From The Deuce
Also Known As
- On the Run
- One for the Money, Two for the Show
- Young and in love, she broke the law... the law broke her.
- Released in 1973
- Production Co: Millstone Productions Inc.
- Distribution Co: General Film Corporation
Cast and Crew
- Directed by Jack Conrad
- Written by Jack Conrad & William F. Conrad
- Starring Dub Taylor, Jack Conrad, Rita George, Mildred Brown
- Produced by Emmett Alston & Jack Conrad
- Music by Kelly Gordon & Larry Muhoberac
- Cinematography by Emmett Alston
- Film Editing by Jack Conrad
Recently paroled, Bobby Lee Dixon (Jack Conrad) returns to his old stomping grounds of Valdosta, Georgia where his sweetheart, Ruthie (Rita George) awaits. Ruthie's pa, 'Jumpy' (Dub Taylor) practically raised Bobby and has a job lined up for the ex-con at his car garage. But Bobby doesn't want the life of a "Grease Monkey" and has dreams of escaping from Georgia and traveling to Mexico with Ruthie. Problem is, he's gonna need some quick cash to make the trip. After having some previous experience of sticking up a grocery store, Bobby persuades Ruthie to join him in a bank robbery. Ruthie expectedly hesitates, but perhaps it's in her bloodline (Thanks to Jumpy) to follow the path of an outlaw. Afterall, Jumpy was once in Bobby's shoes since he taught him everything he knows. Plus he wants his daughter to be happy since she's no doubt in love with Bobby. Soon enough, the duo make their first successful score at a bank. But professionals these guys aren't. Since they didn't take a lot of caution in concealing their identities, plus having the nerve to rob a gas station on their way out, the law closes in on them. Just when it looks like it's over for the outlaw lovebirds, in comes Bobby's old friend, and local queenpin, Arneda (Mildred Brown) who stages a breakout for Bobby & Ruthie. The action begins and it's freedom all the way to Mexico. Or so they think.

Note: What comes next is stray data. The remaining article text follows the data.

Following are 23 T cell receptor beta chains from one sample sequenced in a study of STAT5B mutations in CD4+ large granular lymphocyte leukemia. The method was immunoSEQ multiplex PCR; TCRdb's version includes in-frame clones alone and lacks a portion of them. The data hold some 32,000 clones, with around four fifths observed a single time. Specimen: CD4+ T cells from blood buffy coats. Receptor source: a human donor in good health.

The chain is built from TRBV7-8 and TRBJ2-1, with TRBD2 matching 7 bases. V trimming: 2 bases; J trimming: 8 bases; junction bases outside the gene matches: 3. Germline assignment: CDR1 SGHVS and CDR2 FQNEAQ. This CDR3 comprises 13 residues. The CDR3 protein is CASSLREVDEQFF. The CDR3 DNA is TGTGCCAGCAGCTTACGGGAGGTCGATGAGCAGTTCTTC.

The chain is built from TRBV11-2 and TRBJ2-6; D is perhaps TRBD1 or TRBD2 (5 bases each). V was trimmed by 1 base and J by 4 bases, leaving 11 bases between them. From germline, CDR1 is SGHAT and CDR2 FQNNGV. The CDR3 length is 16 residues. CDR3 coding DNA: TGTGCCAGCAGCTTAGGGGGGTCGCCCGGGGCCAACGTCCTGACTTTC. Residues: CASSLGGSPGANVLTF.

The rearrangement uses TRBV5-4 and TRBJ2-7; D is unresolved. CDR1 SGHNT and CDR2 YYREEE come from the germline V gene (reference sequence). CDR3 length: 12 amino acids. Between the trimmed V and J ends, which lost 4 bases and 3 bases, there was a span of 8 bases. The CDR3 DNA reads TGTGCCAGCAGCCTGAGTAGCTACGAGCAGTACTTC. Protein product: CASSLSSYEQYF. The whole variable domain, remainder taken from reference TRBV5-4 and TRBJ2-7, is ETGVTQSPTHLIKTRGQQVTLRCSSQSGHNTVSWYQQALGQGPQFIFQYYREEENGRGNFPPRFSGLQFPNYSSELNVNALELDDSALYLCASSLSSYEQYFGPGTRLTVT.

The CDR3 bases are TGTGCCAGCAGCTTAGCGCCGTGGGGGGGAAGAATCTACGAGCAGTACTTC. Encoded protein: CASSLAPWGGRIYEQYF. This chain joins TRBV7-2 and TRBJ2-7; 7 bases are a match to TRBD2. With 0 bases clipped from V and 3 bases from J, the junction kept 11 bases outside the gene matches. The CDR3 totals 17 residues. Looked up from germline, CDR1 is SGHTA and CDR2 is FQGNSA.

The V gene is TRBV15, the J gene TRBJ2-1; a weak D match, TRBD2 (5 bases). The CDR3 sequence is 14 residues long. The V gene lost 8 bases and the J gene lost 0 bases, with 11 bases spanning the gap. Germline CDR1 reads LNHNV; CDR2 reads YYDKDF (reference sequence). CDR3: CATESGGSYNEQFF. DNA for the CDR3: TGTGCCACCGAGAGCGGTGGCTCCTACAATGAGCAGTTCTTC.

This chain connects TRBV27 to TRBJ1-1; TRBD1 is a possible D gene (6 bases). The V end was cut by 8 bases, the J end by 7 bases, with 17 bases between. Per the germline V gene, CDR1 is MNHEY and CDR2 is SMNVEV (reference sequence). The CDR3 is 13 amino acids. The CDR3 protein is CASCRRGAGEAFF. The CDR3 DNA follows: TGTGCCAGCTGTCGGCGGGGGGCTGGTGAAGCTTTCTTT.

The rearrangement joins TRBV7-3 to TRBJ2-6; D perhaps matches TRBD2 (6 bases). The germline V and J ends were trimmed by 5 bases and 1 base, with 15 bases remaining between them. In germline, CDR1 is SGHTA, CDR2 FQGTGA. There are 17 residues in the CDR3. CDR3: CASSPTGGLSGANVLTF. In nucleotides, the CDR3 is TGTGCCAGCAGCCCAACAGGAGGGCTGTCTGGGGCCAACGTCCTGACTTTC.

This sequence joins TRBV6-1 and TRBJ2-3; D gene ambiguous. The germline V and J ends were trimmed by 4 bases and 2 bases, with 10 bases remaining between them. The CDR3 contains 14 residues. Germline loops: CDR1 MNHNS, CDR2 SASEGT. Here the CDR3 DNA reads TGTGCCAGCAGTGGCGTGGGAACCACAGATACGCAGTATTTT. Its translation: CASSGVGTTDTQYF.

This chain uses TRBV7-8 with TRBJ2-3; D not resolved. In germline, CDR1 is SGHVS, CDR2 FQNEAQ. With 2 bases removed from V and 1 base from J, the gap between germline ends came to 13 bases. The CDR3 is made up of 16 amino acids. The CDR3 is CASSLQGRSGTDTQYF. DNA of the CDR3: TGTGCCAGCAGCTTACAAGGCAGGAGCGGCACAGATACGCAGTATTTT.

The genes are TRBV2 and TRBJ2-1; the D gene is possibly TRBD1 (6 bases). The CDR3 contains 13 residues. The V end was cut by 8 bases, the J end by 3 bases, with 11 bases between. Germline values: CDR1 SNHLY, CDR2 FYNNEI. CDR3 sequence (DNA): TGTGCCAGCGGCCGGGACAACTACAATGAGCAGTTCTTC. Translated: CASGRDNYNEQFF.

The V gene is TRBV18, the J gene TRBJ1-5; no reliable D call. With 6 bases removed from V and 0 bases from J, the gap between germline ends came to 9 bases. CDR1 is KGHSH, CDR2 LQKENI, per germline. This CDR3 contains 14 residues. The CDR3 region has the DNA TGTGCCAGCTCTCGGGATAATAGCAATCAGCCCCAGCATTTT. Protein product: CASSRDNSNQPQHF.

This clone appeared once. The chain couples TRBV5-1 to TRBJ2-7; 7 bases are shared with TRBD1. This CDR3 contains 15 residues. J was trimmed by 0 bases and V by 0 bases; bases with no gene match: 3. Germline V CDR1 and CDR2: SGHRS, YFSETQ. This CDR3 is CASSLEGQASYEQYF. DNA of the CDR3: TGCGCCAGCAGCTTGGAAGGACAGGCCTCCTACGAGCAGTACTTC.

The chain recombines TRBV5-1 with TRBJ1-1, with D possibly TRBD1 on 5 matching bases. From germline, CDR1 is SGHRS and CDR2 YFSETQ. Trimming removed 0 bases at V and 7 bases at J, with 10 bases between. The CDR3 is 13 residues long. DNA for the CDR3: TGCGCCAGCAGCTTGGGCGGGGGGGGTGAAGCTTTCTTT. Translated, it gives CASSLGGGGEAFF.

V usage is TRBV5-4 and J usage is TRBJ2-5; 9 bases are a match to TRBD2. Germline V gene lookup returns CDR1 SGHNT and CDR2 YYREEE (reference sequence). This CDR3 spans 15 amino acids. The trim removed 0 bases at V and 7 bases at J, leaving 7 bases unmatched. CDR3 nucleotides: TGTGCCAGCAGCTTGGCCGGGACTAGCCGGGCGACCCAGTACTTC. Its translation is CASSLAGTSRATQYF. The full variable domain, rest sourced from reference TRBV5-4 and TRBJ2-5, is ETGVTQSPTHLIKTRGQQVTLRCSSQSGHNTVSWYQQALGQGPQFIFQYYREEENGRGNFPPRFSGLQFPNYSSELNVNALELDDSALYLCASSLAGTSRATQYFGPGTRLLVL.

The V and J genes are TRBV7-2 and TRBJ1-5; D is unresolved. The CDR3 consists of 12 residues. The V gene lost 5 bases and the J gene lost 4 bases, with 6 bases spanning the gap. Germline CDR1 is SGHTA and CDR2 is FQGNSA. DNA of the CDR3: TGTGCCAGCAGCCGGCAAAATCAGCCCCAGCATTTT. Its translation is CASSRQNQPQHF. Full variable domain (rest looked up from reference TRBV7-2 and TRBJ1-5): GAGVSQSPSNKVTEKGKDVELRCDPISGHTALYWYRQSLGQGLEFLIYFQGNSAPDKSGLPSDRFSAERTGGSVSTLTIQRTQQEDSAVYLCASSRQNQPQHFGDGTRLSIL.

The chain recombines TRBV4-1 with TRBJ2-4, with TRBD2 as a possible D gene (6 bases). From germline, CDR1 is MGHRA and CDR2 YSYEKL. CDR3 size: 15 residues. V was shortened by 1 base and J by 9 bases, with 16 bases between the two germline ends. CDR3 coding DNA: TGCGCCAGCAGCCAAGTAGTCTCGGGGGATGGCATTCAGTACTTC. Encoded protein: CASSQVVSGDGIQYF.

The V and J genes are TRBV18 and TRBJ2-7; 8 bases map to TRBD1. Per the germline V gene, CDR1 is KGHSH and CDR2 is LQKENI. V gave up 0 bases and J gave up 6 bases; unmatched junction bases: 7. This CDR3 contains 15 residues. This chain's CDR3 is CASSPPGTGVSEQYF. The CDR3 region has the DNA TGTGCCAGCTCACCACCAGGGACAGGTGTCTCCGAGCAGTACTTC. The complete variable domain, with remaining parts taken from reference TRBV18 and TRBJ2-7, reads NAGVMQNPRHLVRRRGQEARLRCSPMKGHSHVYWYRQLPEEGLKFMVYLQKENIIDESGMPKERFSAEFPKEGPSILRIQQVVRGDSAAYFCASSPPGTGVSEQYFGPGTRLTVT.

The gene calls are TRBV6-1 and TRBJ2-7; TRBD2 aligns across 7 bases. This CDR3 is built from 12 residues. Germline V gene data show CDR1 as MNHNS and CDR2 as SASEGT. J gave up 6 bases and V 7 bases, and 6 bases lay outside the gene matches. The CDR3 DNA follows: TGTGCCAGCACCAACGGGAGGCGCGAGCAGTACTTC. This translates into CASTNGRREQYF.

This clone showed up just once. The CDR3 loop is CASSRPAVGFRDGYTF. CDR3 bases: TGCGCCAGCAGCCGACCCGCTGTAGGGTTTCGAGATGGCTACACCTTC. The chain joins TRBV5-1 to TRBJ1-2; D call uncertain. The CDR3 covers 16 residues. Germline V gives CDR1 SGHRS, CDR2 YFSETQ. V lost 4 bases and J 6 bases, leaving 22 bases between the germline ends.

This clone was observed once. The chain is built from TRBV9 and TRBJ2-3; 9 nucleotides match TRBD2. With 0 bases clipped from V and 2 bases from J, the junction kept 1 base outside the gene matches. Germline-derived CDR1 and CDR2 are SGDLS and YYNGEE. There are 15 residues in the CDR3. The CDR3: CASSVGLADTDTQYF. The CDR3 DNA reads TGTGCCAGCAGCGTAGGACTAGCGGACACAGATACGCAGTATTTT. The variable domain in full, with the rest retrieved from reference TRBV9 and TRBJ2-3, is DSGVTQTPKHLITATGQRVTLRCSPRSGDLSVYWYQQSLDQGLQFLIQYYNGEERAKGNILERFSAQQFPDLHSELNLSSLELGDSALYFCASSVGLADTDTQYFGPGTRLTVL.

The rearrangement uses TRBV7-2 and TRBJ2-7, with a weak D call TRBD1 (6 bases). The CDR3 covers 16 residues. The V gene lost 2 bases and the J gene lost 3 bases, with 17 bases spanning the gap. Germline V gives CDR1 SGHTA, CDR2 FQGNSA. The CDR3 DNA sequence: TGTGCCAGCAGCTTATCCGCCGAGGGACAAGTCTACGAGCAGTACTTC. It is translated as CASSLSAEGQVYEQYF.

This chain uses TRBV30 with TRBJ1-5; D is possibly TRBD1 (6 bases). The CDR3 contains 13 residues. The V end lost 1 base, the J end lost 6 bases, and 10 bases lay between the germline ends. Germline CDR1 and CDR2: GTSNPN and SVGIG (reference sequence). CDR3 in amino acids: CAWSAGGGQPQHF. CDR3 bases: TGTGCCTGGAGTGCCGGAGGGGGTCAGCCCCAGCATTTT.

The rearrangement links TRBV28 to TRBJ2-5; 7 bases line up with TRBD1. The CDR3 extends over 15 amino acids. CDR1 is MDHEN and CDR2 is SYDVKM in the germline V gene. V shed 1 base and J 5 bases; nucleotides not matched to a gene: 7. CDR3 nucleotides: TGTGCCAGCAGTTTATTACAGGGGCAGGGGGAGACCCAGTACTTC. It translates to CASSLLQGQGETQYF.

Even though there's quite a bit of some nice, effective car-chasing action to be found in this flick, what really grabbed my attention on this movie was the relationship between Bobby and Jumpy. The bond between the two is one of the most unique and memorable I've seen for Drive-In/Exploitation material. Jumpy just doesn't only just follow the traditional father/son relationship routine, but he also sees his younger, rebellious self in Bobby. Always looking to encourage or help Bobby whenever the trouble grows thicker. Afterall, since Jumpy appeared to have made a clean getaway with most of his own crimes, he seems to expect the same to happen to Bobby. But towards the very end of the movie, the odds are not in either Bobby or Jumpy's favor and an unhappy, but also ambigious, conclusion lies ahead. Add Country Blue to the long line of movies that I didn't have much admiration for going in, but the ride turned out to be satisfactory. Not a perfect flick, but well recommended. By the way, even though I loved Dub Taylor's performance in this, I wish he would've stopped wearing that same filthy shirt all throughout the entire movie. Jumpy may have had better brains than Bobby, but Jumpy could've gotten a hint from Bobby's consistently changing wardrobe!Reviewed by Laydback - 8/4/08